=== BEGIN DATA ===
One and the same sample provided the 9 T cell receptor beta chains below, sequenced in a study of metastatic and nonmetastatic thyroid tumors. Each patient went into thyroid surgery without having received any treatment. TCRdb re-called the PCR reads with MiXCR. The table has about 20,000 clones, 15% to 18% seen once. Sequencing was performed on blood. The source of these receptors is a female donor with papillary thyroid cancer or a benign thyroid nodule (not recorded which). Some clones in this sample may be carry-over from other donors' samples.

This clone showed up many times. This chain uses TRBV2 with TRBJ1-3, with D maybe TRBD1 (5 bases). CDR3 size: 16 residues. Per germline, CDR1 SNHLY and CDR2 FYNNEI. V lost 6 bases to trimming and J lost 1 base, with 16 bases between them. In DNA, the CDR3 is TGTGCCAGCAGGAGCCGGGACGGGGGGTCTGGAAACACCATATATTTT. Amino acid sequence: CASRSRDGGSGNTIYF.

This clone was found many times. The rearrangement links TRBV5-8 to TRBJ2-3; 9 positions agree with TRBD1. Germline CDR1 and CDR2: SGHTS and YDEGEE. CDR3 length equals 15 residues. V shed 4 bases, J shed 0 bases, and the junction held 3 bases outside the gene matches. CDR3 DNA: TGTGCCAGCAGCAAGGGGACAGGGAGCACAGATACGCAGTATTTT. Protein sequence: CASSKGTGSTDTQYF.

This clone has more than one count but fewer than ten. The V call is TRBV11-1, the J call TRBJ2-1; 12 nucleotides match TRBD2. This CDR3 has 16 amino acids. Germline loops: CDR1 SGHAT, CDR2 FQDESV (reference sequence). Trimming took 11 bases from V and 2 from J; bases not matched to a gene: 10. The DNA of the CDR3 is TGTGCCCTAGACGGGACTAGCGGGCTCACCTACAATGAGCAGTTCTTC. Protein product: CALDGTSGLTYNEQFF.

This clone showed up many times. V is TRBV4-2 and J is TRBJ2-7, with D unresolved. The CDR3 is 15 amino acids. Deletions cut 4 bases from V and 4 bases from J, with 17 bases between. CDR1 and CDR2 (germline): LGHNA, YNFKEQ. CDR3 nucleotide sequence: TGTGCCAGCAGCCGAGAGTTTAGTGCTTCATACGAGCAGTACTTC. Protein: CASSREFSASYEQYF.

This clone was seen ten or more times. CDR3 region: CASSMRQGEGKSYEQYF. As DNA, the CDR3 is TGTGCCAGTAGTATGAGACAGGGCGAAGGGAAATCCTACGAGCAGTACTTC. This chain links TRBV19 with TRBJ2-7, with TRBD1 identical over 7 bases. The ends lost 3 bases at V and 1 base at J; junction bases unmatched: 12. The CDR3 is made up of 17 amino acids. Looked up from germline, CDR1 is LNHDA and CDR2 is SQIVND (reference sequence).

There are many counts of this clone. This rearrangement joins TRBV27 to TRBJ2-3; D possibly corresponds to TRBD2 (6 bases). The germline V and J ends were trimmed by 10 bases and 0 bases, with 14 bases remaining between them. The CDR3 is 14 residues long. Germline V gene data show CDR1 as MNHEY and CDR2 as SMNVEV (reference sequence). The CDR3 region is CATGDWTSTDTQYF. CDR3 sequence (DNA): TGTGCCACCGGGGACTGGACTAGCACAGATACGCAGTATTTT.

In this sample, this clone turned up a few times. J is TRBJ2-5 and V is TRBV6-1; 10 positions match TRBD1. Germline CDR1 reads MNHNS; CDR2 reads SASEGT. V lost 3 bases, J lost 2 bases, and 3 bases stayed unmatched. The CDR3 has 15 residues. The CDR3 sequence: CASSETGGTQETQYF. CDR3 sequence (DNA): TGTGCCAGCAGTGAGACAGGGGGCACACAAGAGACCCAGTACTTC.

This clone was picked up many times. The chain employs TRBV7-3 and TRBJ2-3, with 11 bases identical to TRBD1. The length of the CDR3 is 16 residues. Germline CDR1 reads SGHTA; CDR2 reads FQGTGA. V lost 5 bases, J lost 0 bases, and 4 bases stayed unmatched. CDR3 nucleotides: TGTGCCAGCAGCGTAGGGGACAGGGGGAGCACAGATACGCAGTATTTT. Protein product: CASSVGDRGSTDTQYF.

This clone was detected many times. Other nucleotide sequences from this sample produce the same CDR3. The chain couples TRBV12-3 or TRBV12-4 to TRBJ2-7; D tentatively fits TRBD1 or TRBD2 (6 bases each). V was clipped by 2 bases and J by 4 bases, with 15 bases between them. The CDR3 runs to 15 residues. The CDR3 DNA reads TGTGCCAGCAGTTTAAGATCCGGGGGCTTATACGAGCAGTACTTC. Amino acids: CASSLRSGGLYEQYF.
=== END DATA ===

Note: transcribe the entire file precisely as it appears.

One and the same sample provided the 9 T cell receptor beta chains below, sequenced in a study of metastatic and nonmetastatic thyroid tumors. Each patient went into thyroid surgery without having received any treatment. TCRdb re-called the PCR reads with MiXCR. The table has about 20,000 clones, 15% to 18% seen once. Sequencing was performed on blood. The source of these receptors is a female donor with papillary thyroid cancer or a benign thyroid nodule (not recorded which). Some clones in this sample may be carry-over from other donors' samples.

This clone showed up many times. This chain uses TRBV2 with TRBJ1-3, with D maybe TRBD1 (5 bases). CDR3 size: 16 residues. Per germline, CDR1 SNHLY and CDR2 FYNNEI. V lost 6 bases to trimming and J lost 1 base, with 16 bases between them. In DNA, the CDR3 is TGTGCCAGCAGGAGCCGGGACGGGGGGTCTGGAAACACCATATATTTT. Amino acid sequence: CASRSRDGGSGNTIYF.

This clone was found many times. The rearrangement links TRBV5-8 to TRBJ2-3; 9 positions agree with TRBD1. Germline CDR1 and CDR2: SGHTS and YDEGEE. CDR3 length equals 15 residues. V shed 4 bases, J shed 0 bases, and the junction held 3 bases outside the gene matches. CDR3 DNA: TGTGCCAGCAGCAAGGGGACAGGGAGCACAGATACGCAGTATTTT. Protein sequence: CASSKGTGSTDTQYF.

This clone has more than one count but fewer than ten. The V call is TRBV11-1, the J call TRBJ2-1; 12 nucleotides match TRBD2. This CDR3 has 16 amino acids. Germline loops: CDR1 SGHAT, CDR2 FQDESV (reference sequence). Trimming took 11 bases from V and 2 from J; bases not matched to a gene: 10. The DNA of the CDR3 is TGTGCCCTAGACGGGACTAGCGGGCTCACCTACAATGAGCAGTTCTTC. Protein product: CALDGTSGLTYNEQFF.

This clone showed up many times. V is TRBV4-2 and J is TRBJ2-7, with D unresolved. The CDR3 is 15 amino acids. Deletions cut 4 bases from V and 4 bases from J, with 17 bases between. CDR1 and CDR2 (germline): LGHNA, YNFKEQ. CDR3 nucleotide sequence: TGTGCCAGCAGCCGAGAGTTTAGTGCTTCATACGAGCAGTACTTC. Protein: CASSREFSASYEQYF.

This clone was seen ten or more times. CDR3 region: CASSMRQGEGKSYEQYF. As DNA, the CDR3 is TGTGCCAGTAGTATGAGACAGGGCGAAGGGAAATCCTACGAGCAGTACTTC. This chain links TRBV19 with TRBJ2-7, with TRBD1 identical over 7 bases. The ends lost 3 bases at V and 1 base at J; junction bases unmatched: 12. The CDR3 is made up of 17 amino acids. Looked up from germline, CDR1 is LNHDA and CDR2 is SQIVND (reference sequence).

There are many counts of this clone. This rearrangement joins TRBV27 to TRBJ2-3; D possibly corresponds to TRBD2 (6 bases). The germline V and J ends were trimmed by 10 bases and 0 bases, with 14 bases remaining between them. The CDR3 is 14 residues long. Germline V gene data show CDR1 as MNHEY and CDR2 as SMNVEV (reference sequence). The CDR3 region is CATGDWTSTDTQYF. CDR3 sequence (DNA): TGTGCCACCGGGGACTGGACTAGCACAGATACGCAGTATTTT.

In this sample, this clone turned up a few times. J is TRBJ2-5 and V is TRBV6-1; 10 positions match TRBD1. Germline CDR1 reads MNHNS; CDR2 reads SASEGT. V lost 3 bases, J lost 2 bases, and 3 bases stayed unmatched. The CDR3 has 15 residues. The CDR3 sequence: CASSETGGTQETQYF. CDR3 sequence (DNA): TGTGCCAGCAGTGAGACAGGGGGCACACAAGAGACCCAGTACTTC.

This clone was picked up many times. The chain employs TRBV7-3 and TRBJ2-3, with 11 bases identical to TRBD1. The length of the CDR3 is 16 residues. Germline CDR1 reads SGHTA; CDR2 reads FQGTGA. V lost 5 bases, J lost 0 bases, and 4 bases stayed unmatched. CDR3 nucleotides: TGTGCCAGCAGCGTAGGGGACAGGGGGAGCACAGATACGCAGTATTTT. Protein product: CASSVGDRGSTDTQYF.

This clone was detected many times. Other nucleotide sequences from this sample produce the same CDR3. The chain couples TRBV12-3 or TRBV12-4 to TRBJ2-7; D tentatively fits TRBD1 or TRBD2 (6 bases each). V was clipped by 2 bases and J by 4 bases, with 15 bases between them. The CDR3 runs to 15 residues. The CDR3 DNA reads TGTGCCAGCAGTTTAAGATCCGGGGGCTTATACGAGCAGTACTTC. Amino acids: CASSLRSGGLYEQYF.